Stumpf supports this tenet with the argument of the mutual independent variability of appearances and psychic functions. At least within a certain limit, appearances may remain constant at varying psychic functions and there are variations of appearances that do not require variations of psychic function. As the same appearance can bear different psychic functions, so different ap­pearances can bear the same psychic function. Perceiving a tone in a chord, which had appeared as a unity, does not imply that it has changed, but rather that the parts of the same appearance are noticed. In accord with Brentano, Stumpf calls “noticing” the function of making the parts and properties of uni­tary appearances phenomenally stand out (1906: 85). One may hear a unitary sound in a succession of bell tolls or see a unitary object in a row of street lights. Then the single bell strokes and lights may stand out as parts of the unitary sound or row, which even preserves the loudness and brightness as before. Stumpf argues that it cannot be reasonably held that these parts are created or added to the appearance of a group of sounds and lights as soon as subject attends to them. They are the parts of the unitary appearances that are subsequently made explicit or noticed. Accordingly, perceiving a tone as part of the chord implies only a variation of psychic functions: the same appear­ance is first perceived as an undivided perceptual unity and then its inherent parts are explicitly perceived (1883: 107b).

Appearances have an inherent structure that belongs to them before a per­ceptual reference is made to it through noticing. Stumpf also discussed the question of the “attributive parts” of appearances, that is, the qualitative and quantitative properties that are perceived as partial determinations of appear­ances, like pitch and loudness for sounds and color qualities, extension and localization of visual things. He claims that these parts are neither created by psychic functions, nor added by the consciousness to the sensory material, nor do they arise through a comparison of similar appearances. They emerge through the experience of multiple variations of appearances. For example, a sound is perceived to vary along qualitative or quantitative dimensions and the variations can be grouped into series that form a system according to the following scheme (1873: 136):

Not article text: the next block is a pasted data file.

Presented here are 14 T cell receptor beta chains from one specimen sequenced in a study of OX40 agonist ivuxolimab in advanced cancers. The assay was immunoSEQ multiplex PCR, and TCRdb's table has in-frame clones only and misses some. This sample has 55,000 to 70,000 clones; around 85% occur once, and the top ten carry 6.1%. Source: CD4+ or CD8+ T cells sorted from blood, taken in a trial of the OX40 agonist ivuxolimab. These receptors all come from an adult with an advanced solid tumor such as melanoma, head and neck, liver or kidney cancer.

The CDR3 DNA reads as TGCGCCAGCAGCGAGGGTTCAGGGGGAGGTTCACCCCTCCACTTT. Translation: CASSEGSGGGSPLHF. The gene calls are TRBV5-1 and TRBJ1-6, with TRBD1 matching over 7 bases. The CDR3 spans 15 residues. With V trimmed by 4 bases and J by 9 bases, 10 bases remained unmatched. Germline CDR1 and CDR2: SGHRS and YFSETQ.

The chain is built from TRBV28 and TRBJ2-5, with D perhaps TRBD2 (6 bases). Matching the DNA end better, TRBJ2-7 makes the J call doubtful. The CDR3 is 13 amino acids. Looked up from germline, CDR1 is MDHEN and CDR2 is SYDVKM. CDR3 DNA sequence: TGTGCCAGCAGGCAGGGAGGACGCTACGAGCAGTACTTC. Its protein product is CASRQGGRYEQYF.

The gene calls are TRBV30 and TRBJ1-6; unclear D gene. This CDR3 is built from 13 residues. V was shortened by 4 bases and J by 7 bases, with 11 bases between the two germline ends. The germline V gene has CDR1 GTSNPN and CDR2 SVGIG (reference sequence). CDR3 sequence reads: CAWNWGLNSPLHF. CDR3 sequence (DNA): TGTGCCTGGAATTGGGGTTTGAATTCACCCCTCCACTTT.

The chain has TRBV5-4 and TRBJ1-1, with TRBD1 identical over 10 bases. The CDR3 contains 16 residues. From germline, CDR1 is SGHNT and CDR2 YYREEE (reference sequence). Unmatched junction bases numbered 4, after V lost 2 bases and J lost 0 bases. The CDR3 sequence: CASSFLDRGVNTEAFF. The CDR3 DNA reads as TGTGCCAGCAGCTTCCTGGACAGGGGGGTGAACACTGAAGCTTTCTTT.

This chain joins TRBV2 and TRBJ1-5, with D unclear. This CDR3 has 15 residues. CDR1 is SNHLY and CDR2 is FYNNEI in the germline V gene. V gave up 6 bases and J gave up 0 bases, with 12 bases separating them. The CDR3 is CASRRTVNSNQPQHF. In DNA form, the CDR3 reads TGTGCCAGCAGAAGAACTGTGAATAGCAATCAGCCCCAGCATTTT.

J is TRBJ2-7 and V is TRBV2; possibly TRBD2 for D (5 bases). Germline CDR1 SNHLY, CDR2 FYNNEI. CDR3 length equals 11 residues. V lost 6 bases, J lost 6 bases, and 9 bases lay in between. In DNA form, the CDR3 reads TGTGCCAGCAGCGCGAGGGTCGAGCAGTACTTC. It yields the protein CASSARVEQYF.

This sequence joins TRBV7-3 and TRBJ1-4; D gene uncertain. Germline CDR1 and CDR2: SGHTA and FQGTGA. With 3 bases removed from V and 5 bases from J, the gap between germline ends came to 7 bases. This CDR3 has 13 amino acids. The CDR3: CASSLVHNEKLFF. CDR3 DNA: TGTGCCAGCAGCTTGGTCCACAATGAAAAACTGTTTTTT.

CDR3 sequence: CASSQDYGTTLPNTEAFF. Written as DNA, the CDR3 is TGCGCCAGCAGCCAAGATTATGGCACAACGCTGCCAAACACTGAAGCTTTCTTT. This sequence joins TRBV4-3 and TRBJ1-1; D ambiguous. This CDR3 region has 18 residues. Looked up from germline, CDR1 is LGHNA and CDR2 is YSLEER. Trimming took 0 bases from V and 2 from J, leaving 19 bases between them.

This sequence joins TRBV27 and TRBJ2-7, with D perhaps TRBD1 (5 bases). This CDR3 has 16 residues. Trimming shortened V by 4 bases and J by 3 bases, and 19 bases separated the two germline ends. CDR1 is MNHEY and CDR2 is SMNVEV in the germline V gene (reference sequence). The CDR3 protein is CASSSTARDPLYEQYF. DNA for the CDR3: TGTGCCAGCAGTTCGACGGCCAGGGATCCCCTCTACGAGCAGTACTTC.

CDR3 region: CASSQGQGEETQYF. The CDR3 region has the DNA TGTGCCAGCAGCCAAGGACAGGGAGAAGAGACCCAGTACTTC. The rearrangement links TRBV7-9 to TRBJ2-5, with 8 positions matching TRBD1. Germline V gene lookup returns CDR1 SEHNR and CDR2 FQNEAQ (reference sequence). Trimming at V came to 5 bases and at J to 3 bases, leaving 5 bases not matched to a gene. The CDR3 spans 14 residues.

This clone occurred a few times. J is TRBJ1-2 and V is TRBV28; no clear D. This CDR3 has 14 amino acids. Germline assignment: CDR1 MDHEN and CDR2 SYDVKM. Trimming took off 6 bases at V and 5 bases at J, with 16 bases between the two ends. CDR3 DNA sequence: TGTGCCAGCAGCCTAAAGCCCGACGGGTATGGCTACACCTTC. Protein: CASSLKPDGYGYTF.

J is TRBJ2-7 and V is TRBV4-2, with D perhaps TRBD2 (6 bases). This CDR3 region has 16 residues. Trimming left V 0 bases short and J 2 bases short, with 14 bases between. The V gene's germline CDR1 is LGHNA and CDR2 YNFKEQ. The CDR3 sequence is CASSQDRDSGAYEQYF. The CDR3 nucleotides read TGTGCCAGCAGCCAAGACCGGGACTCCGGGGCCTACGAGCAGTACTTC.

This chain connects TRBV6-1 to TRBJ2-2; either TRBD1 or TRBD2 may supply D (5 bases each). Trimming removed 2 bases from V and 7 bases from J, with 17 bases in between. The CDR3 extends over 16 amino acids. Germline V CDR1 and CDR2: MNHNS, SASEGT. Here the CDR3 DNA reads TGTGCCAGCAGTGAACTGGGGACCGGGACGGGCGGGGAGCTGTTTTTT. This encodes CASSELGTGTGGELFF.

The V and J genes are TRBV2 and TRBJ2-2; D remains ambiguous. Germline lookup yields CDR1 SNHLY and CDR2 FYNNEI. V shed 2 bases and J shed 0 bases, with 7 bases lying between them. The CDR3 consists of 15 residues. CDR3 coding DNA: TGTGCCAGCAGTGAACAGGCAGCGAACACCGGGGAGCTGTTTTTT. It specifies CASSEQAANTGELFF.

B and C represent a possible change of feature for the appearance A that can be forced on perceivers in various circumstances. The subscript integers denote distinct series in which the features in B and C may vary. Each series consists of partial determinations whose possible values are orderly arranged. The particular order and the perceptual belongingness to A make them further parts or features of A. The principle of the unilateral variation of psychic func­tions for constant appearances applies also to the relations among appear­ances, which are immanent to them rather than added or created by psychic functions. The similarity can induce one to mistake one thing for another, and the corresponding judgement might be a proxy for similarity. Yet it can never define similarity, because the latter occurs without the former.

The same holds for the relation of the tonal fusion (1890). Two or more si­multaneous tones are fused if they appear as a unitary sound rather than as a sum of separated tones. The fusion is not a psychic function. It is perceived if and only if the tones have the adequate qualities for it to take place, like the three notes of a triad for the chord perceived as a whole. The perception of fusion does not require that tones appear as one. On the contrary, expert listeners do notice the partial tones (1890: 64b, 128). Indeed, the fusion is dif­ferent from a simultaneous plurality of tones, because the partial tones of a chord are perceived as contributing to the coherent whole on the grounds of the relations they hold with one another (1890: 67ff., 193ff.). The fact that the tones do not lose their qualities accounts for the varying degrees of unity in fusion (1890: 135). In the octave, the phenomenal unity varies from the octave to the fifth, the fourth, the major and minor third and sixth. It is perceived more in the octave interval, wherein the constituent tones merge in the whole appearance, than in the third and the sixth. It is perceived least in the second, the seventh and all other musical and sound intervals. Another observation supporting the i ndependence of appearances is that they vary at constant psychic functions. The progressive change of lightness or darkness in a room can occur without being noticed by a perceiver. Moreover, the changes of pitch in a sequence of tones, of lightness in a sequence of colors, of duration for different time intervals also have different phenomenal magnitudes depending on the perceived increase (decrease) of pitch, lightness or duration, regardless of whether the subjects pay the utmost attention to them or not.

Source: Calì Carmelo (2017), Phenomenology of Perception: Theories and Experimental Evidence, Brill.